Individual and shared fault and liability

For many years California has recognized and encouraged the doctrine of joint and several liability. American Motorcycle Assoc. v. Superior Court, 20 Cal. 3d 578 (1978) reaffirmed the commitment to this basic principle:

“First, we conclude that our adoption of comparative negligence to ameliorate the inequitable consequences of the contributory negligence rule does not warrant the abolition or contraction of the established ‘joint and several liability’ doctrine; each tortfeasor whose negligence is a proximate cause of an indivisible injury remains individually liable for all compensable damages attributable to that injury.”  20 Cal. 3d at 582, emphasis added.

Individual liability flows inevitably from Civil Code Section 1714, 20 Cal. 3d at 586. A tortfeasor may not escape his responsibility simply because another act or another person might also have been a cause of the injury.

The principle that each tortfeasor is responsible individually for his or her own conduct (whether or not a corporate defendant is also responsible through the imposition of vicarious or other liability) was reiterated by Mesler v. Bragg Management Co., 39 Cal. 3d 290 (1985), emphasizing that both an agent and a principal were jointly and severally liable for any torts committed by the agent, 39 Cal. 3d at 303-305.

Many cases have held an individual agent liable for tortious conduct regardless of whether the principal is held liable as well. See Ach v. Finkelstein, 264 Cal. App. 3d 667, 677 (1968), holding an agent co-liable with the principal; Hobbs v. Bateman Eichler, 164 Cal. App. 3d 174 (1985), holding an individual stockbroker liable for fraud along with the stock brokerage which employed him; Jahn v. Brickey, 168 Cal. App. 3d 399 (1985), in which the liability both of a principal and an agent for fraud was upheld; Agarwal v. Johnson, 25 Cal. 3d 932 (1979), company and individuals liable for defamation; and Civil Code Section 2343(3), which states in pertinent part that when one acts as an agent, he is responsible to third persons for any acts committed in the course of his agency when his acts are wrongful in their nature.

 

Witkin, Summary of California Law, 9th Ed., Agency and Employment, Section 149 agrees: “An agent or employee is always liable for his own torts, whether the principal is liable or not, and in spite of the fact that the agent acts in accordance with the principal’s directions. (C.C. 2343(3); Perkins v. Blauth (1912) 163 C.782, 787, 127 P. 50; Bayuk v. Edson (1965) 236 C.A.2d 309, 320, 46 C.R. 49, supra, §141; see Seavey §129 et seq.; Rest.2d, Agency §§343, 344 et seq., and Appendix, Rep. Notes, pp. 561, 562.) (On liability and privilege of public employee, see Torts; on liability for misrepresentation of authority, see Rest.2d Agency §330.)

“Similarly, an agent who commits an independent tort, such as fraud, remains liable despite the fact that the principal, by ratification, also becomes liable. (Hanson v. California Bank (1936) 17 C.A.2d 80, 102, 61 P.2d 794; Rest.2d, Agency §360; see Crawford v. Nastos (1960) 182 C.A.2d 659, 665, 6 C.R. 425 [defendant real estate broker negotiated sale of ranch, fraudulently representing water supply]; Lingsch v. Savage (1963) 213 C.A.2d 729, 736, 29 C.R. 201 [real estate broker’s liability to purchaser for fraudulent concealment of defects in property]; 8 A.L.R.3d 550 [same].)” Ibid., pp. 144-145.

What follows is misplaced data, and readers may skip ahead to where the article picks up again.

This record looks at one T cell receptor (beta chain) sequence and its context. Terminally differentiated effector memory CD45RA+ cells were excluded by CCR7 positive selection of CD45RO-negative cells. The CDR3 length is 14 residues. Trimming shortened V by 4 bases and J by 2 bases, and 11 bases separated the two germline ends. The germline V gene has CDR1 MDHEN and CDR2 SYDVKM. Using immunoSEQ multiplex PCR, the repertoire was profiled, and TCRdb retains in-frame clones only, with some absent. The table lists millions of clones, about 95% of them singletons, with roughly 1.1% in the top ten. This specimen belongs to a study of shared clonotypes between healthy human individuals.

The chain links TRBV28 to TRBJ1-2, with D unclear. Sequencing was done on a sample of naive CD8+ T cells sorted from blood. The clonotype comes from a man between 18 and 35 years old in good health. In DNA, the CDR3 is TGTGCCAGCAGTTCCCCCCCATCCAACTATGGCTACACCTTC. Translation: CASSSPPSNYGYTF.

This Post Has 2 Comments

  1. Tayyab says:

    I can’t state the insurance laws of Georgia but pettry much the rules and regulations with most of the major insurance companies are alike. First of all your a fool for not getting a lawyer if you were involved in a auto accident. The lawyer works for you in getting top notch dollar in sueing the insurance company on your behalf. True you probably could settle without an attorney but the insurance can take advantages of you of all kinds and not even tell you about it. They may make you an offer where as if your greedy, you will sign an affadavit of not taking them to court. Someone who acts as their own lawyer is a fool. They can even sue the opposing party to which you had an accident with. They can get you lost wages as well if your out of work for any length of time. Do not make demands upon any major insurance company as for it wouild be like sticking a knife in your own heart. As far as paying for your medical bills, yes under the no fault act which all drivers must carry, they are responsible to pay the hospital and the doctor directly for your medical bills. Don’t be greedy and stay cool and get an attorney as for he is there looking out for your well being and your best interests.References : My son was in an auto accident and I know what he had to go through 5 years ago.

  2. Lizbeth says:

    I had a 4BR house with a pool in So Cal. It was some years ago and I simply do not rmeeebmr how much the insurance was, but it was not very expensive.The cost of your insurance will depend on the limit of liability. With a pool, I’d spend more on insurance and get at LEAST a million dollar liability (God forbid, a neighbor’s kid falls into your pool )I hate to recommend a particular insurance company, but from personal experience, Mercury Ins. has the best rates and they are OK with service (I presently have Mercury Insurance on three properties and two cars.)Oh-oh, you made mdk angry (see his answer below.) Now you might need an Umbrella Insurance, in case he’ll take you to court for not giving him all the info.

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